If newspaper leader writers speak the same way they write, William Rees-Mogg is the perfect example. Perfunctory and to the point. An outrageously well-formed vocabulary. Hideously grammatical.
Now a life peer in his 80s, Lord Rees-Mogg was Editor of The Times when the print unions forced it to close temporarily. He has seen British politics and media at their most turbulent. And, of course, the slippery relations between them.
He recounts all this in his Memoirs, which describe 80 years from Charterhouse to Fleet Street, via Oxford. Nothing abnormal about that route. His entertaining, prose chronicles drinking whisky with a notorious PM (or avoiding drinking it, while the minister got increasingly drunk) and his distaste for the BBC.
Rees-Mogg recalls anecdotes of Margaret Thatcher and Rupert Murdoch at Oxford – his contemporaries in the 1940s. Talk about the power years. The first time he encountered Murdoch was walking down Turl Street, where the future News Corp boss told him he was considering buying Cherwell. Murdoch invited Rees-Mogg to join him in the bid. He turned it down. Murdoch didn’t buy Cherwell. But Rees-Mogg said it was an offer “he probably should not have turned down”.
He was the archetypal hack – and they haven’t much changed since then. Both OUCA and Union President, he worked his way up the ladder. He speaks fondly of Margaret Thatcher and how he had to turn down her offer of the meetings secretary role when he was sent away to do national service:
“She was the first woman president of OUCA, which was then elected by the executive committee but not by general members.
“She made me meetings secretary, but then I had to go and tell her that as my college wanted me to go down for two years I wouldn’t be able to take the job!”
He didn’t get on at his college, citing political differences. “Balliol was at that time very political…the College had a strong relatively left wing political image. And it was a time of Labour plans…the 1945 general election. I didn’t agree with that. And I found that the Balliol stance was not one that I found attractive at that time.”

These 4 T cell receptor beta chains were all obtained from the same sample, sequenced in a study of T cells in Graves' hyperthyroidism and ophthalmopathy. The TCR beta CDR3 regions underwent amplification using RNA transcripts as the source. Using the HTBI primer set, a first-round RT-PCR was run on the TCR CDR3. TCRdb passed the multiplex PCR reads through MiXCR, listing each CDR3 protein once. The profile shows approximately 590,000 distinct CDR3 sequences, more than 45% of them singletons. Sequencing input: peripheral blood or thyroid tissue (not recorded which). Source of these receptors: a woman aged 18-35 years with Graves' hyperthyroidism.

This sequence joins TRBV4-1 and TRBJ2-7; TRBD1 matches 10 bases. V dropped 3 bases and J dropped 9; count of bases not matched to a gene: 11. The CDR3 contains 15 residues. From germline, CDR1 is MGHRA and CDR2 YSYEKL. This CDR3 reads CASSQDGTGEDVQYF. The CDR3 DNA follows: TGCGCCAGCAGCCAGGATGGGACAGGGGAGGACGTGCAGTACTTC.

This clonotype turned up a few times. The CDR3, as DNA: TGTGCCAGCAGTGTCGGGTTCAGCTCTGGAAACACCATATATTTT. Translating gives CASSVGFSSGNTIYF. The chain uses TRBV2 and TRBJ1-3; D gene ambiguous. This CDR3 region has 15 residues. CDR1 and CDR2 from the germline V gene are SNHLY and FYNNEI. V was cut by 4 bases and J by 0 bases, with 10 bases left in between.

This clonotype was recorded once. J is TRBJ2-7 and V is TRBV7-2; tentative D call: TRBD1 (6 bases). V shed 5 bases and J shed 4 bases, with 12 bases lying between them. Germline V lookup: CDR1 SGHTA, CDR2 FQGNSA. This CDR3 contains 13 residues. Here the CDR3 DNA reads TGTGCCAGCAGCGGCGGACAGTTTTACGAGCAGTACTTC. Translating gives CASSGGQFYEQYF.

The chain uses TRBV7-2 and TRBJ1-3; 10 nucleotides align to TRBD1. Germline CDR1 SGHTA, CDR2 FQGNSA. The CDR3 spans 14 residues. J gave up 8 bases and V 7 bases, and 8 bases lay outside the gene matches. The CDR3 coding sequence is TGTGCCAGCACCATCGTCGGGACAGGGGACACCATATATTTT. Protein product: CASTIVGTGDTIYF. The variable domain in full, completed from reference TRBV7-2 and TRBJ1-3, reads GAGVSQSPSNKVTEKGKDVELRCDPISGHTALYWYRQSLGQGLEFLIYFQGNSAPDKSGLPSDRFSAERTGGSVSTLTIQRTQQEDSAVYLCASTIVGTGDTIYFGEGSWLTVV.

It’s pretty hard to imagine anyone who now has a column for the Mail on Sunday rejoicing in even mildly left-wing JCR meetings.
He was the archetypal hack – they haven’t changed much since the 1940s
When he graduated, Rees-Mogg trod the line between politics and journalism, but stuck with writing, and worked his way up to some of the most prized editorships on Fleet Street.
“I’d been the chief leader writer of the FT, I’d started up a daily column for the FT, not very successfully but still I had done it, and I’d been Deputy Editor of The Sunday Times, so with that and other things I had enough to take the editorship of the paper.”
He brought youth to The Times, which “needed to modernise itself,” and introduced personal bylines: “I thought it would produce better, more interesting stories”.
At the end of the 70s, trade union power took its toll, and The Times was forced to close for a year. How on earth do you edit a paper, which, er, doesn’t actually go to print?
“It was impossible to conduct a successful newspaper under those circumstances, editorially or commercially….All my energies producing a good newspaper were being redirected to the unions.”
Ousting the print unions is the reason Rees-Mogg cites for why the British press didn’t collapse in on itself there and then.
“The creation of new newspapers – The Independent, the Independent on Sunday – was only made possible because the union power had been broken and from then on although the commercial circumstances are difficult, it is not nearly as difficult as they were in the 1970s.”
He is vocal in his criticism of the BBC, where he was vice-chairman of the board of governors until 1986. It’s obvious he found the job tiresome.
“The BBC now is a sort of dinosaur of the age when public ownership seemed to be a reasonable way of broadcasting.
“The BBC has a very strong idea [one of those long pauses]…of what the BBC ought to think and that idea is similar to political correctness and I think it is difficult to change a culture particularly when it has been consistent.”
Turning down Maggie Thatcher’s OUCA offer doesn’t seem to have hurt him too much.
Memoirs by Lord Rees-Mogg is published by HarperCollins